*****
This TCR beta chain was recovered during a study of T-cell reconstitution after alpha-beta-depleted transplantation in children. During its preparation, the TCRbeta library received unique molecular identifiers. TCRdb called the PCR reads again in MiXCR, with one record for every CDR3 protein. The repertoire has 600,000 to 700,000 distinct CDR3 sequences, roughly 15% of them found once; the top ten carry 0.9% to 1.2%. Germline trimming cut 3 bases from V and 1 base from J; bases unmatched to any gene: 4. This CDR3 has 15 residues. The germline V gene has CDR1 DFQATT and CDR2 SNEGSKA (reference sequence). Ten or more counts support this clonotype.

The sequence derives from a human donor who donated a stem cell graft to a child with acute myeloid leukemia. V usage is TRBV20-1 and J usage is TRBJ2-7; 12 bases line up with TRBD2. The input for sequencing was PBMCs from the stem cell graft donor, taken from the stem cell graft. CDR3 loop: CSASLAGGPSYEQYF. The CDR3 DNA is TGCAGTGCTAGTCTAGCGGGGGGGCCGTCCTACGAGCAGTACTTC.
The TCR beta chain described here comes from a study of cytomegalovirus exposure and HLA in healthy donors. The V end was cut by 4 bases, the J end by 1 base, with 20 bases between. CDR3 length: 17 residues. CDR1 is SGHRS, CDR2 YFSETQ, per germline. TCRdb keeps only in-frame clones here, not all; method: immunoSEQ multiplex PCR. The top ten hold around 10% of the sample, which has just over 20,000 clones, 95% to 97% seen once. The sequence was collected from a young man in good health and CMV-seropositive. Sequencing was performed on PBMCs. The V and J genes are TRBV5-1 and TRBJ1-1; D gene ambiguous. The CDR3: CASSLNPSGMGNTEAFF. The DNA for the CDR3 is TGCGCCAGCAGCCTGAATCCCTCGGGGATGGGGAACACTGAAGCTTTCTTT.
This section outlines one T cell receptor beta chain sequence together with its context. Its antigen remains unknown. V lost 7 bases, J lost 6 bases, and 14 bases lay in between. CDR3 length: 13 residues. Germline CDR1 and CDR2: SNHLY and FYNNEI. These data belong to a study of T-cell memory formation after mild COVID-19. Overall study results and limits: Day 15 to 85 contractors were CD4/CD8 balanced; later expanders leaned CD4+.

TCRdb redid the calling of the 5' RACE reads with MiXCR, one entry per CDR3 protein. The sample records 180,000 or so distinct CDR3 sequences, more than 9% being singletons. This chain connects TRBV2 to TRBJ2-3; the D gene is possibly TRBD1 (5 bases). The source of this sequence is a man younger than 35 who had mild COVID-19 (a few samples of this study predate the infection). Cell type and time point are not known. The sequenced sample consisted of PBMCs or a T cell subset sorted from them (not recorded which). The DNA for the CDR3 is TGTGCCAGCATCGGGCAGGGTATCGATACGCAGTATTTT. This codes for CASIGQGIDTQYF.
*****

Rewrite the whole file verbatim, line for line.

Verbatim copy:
This TCR beta chain was recovered during a study of T-cell reconstitution after alpha-beta-depleted transplantation in children. During its preparation, the TCRbeta library received unique molecular identifiers. TCRdb called the PCR reads again in MiXCR, with one record for every CDR3 protein. The repertoire has 600,000 to 700,000 distinct CDR3 sequences, roughly 15% of them found once; the top ten carry 0.9% to 1.2%. Germline trimming cut 3 bases from V and 1 base from J; bases unmatched to any gene: 4. This CDR3 has 15 residues. The germline V gene has CDR1 DFQATT and CDR2 SNEGSKA (reference sequence). Ten or more counts support this clonotype.

The sequence derives from a human donor who donated a stem cell graft to a child with acute myeloid leukemia. V usage is TRBV20-1 and J usage is TRBJ2-7; 12 bases line up with TRBD2. The input for sequencing was PBMCs from the stem cell graft donor, taken from the stem cell graft. CDR3 loop: CSASLAGGPSYEQYF. The CDR3 DNA is TGCAGTGCTAGTCTAGCGGGGGGGCCGTCCTACGAGCAGTACTTC.
The TCR beta chain described here comes from a study of cytomegalovirus exposure and HLA in healthy donors. The V end was cut by 4 bases, the J end by 1 base, with 20 bases between. CDR3 length: 17 residues. CDR1 is SGHRS, CDR2 YFSETQ, per germline. TCRdb keeps only in-frame clones here, not all; method: immunoSEQ multiplex PCR. The top ten hold around 10% of the sample, which has just over 20,000 clones, 95% to 97% seen once. The sequence was collected from a young man in good health and CMV-seropositive. Sequencing was performed on PBMCs. The V and J genes are TRBV5-1 and TRBJ1-1; D gene ambiguous. The CDR3: CASSLNPSGMGNTEAFF. The DNA for the CDR3 is TGCGCCAGCAGCCTGAATCCCTCGGGGATGGGGAACACTGAAGCTTTCTTT.
This section outlines one T cell receptor beta chain sequence together with its context. Its antigen remains unknown. V lost 7 bases, J lost 6 bases, and 14 bases lay in between. CDR3 length: 13 residues. Germline CDR1 and CDR2: SNHLY and FYNNEI. These data belong to a study of T-cell memory formation after mild COVID-19. Overall study results and limits: Day 15 to 85 contractors were CD4/CD8 balanced; later expanders leaned CD4+.

TCRdb redid the calling of the 5' RACE reads with MiXCR, one entry per CDR3 protein. The sample records 180,000 or so distinct CDR3 sequences, more than 9% being singletons. This chain connects TRBV2 to TRBJ2-3; the D gene is possibly TRBD1 (5 bases). The source of this sequence is a man younger than 35 who had mild COVID-19 (a few samples of this study predate the infection). Cell type and time point are not known. The sequenced sample consisted of PBMCs or a T cell subset sorted from them (not recorded which). The DNA for the CDR3 is TGTGCCAGCATCGGGCAGGGTATCGATACGCAGTATTTT. This codes for CASIGQGIDTQYF.